Whether a family member or a professional caring for a person with dementia, whether at the beginning, middle or the end of what can be a very long journey, you may appreciate the following dementia care tips. Born out of my experiences as a meditator, daughter of loved one with Alzheimer's, volunteer with Zen Hospice Project, and psychotherapist with a geriatric practice, this list points to ten ways of being in the care relationship that can greatly benefit both you and the one receiving your care:
- Practice mindfulness: By bringing your full attention without distraction to this moment, this activity, it is possible to discover rest right in the middle of chaos - This place of rest is always available. You need only turn towards it.
- Care in community: You cannot do this alone - Finding and cultivating a community of mindful care, no matter how small, can be a tremendous source of support, that will help carry you through the ups and downs of the long-term care experience.
- Understand dementia: Effectively relating to a person with dementia requires that you have a wise understanding of the illness, and the many ways it affects the person, mentally, physically, socially, spiritually throughout its progression.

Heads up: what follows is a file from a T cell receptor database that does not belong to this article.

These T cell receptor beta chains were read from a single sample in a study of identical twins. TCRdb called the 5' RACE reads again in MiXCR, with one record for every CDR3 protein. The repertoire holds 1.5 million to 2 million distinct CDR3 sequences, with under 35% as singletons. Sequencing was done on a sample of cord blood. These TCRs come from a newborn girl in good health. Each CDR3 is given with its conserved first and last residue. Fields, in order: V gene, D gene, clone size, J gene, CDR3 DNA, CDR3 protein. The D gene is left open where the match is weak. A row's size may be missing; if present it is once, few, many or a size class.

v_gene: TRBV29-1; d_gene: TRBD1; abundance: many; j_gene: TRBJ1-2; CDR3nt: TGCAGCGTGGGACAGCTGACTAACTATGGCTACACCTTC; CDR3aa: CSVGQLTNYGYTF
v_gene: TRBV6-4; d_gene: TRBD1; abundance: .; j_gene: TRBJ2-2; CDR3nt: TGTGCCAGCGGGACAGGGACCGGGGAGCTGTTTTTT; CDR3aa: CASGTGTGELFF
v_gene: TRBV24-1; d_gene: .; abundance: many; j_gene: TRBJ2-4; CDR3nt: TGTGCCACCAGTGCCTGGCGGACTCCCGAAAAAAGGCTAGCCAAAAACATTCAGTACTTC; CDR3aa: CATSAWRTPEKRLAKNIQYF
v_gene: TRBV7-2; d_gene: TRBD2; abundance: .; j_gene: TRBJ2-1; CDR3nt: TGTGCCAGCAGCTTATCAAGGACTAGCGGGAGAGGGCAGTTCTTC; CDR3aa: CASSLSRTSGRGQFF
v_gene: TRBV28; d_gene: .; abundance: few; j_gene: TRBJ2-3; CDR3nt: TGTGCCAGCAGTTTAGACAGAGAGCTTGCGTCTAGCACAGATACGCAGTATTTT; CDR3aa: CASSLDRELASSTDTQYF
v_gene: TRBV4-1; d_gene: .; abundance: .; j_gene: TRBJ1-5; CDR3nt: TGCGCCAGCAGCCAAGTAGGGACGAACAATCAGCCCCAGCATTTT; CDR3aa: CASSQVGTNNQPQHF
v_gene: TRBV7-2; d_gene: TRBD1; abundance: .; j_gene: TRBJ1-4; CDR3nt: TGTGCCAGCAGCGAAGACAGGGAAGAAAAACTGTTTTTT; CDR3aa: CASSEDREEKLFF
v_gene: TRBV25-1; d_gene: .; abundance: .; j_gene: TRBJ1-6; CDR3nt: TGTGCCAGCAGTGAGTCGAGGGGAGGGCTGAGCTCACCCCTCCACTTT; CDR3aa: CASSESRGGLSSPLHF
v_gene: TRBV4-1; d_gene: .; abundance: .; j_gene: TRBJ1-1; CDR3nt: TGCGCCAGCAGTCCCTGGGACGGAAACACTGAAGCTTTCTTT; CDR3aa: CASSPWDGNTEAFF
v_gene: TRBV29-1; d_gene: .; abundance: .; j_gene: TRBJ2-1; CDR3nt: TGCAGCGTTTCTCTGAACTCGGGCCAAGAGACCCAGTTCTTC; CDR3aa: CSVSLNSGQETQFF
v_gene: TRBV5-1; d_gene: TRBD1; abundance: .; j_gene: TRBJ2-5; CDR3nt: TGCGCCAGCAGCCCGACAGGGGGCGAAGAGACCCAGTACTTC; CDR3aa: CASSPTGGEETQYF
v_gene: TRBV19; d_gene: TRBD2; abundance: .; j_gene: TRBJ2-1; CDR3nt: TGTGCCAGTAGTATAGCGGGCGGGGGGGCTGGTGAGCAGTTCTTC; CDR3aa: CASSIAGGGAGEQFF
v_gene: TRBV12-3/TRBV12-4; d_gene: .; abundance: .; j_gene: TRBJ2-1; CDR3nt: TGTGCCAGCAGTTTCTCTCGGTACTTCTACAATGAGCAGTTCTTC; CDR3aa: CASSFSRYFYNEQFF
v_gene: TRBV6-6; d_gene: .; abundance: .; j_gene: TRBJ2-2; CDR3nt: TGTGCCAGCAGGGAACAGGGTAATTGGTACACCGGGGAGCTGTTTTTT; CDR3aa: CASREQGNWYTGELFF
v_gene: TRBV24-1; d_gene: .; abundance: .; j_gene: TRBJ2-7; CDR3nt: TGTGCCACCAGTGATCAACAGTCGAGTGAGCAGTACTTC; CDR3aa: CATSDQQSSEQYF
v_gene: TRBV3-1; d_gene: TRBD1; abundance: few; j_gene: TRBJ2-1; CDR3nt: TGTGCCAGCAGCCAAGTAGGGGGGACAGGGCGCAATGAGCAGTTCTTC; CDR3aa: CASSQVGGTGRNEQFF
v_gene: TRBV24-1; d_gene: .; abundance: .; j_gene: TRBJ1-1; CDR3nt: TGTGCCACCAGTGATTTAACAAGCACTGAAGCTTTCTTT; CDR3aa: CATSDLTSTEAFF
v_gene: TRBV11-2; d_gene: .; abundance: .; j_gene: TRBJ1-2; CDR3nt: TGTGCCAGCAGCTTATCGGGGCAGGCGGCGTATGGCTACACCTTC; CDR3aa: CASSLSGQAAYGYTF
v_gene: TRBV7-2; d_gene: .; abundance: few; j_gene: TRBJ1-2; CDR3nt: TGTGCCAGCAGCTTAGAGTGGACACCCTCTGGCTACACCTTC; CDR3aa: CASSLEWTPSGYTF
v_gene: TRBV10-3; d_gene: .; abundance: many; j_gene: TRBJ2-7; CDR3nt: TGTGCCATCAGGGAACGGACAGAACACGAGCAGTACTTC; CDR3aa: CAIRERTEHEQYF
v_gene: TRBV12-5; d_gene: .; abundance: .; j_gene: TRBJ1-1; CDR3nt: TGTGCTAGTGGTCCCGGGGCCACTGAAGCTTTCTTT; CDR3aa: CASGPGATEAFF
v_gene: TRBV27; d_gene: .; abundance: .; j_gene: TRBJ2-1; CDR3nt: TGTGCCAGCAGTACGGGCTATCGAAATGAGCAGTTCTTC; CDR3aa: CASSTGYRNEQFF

- Fully live this moment: Recognizing this is the only moment you really have, and also the only one the other person is capable of entertaining, you drop your worries about the future, and you stop wishing for a past that no longer exists.
- Take in the gifts: You learn to recognize and appreciate the sometimes hidden gifts in the care experience - Caring is a two-way street where the recipient of care can also be giver and teacher of wisdom, patience, love, authenticity, . . .
- Bring your whole self to the experience: Only by inviting all of your emotions, even the difficult ones, can you allow true compassion and love to arise, both for you and the other person.
- Welcome everything, push away nothing: You don't have to like what is arising. It is not your job to approve or disapprove. It is your task to pay attention to the changing experience, whatever that is.
- Take care of yourself: Physically, emotionally, spiritually - This is a long distance course, and you need to be well in order to care well. This means recognizing your limits and having to say no sometimes, or asking others to step in.
- Stop, breathe, and listen: Taking the time to listen to yourself and to the other person - This means slowing down, and shifting from our habitual busyness to a more receptive mode.
- Cultivate don't know mind: Be open, be receptive. And let go of agendas, roles, and expectations. Understanding this, you can stay very close to the actual experience, and let the situation inform your actions. Living each moment as a completely new moment.
Not taking away the grief, the challenges, the frustrations. Not swimming upstream against the reality of the illness. Instead, adopting a new way of being that leaves the door open to love, joy and compassion in the care relationship.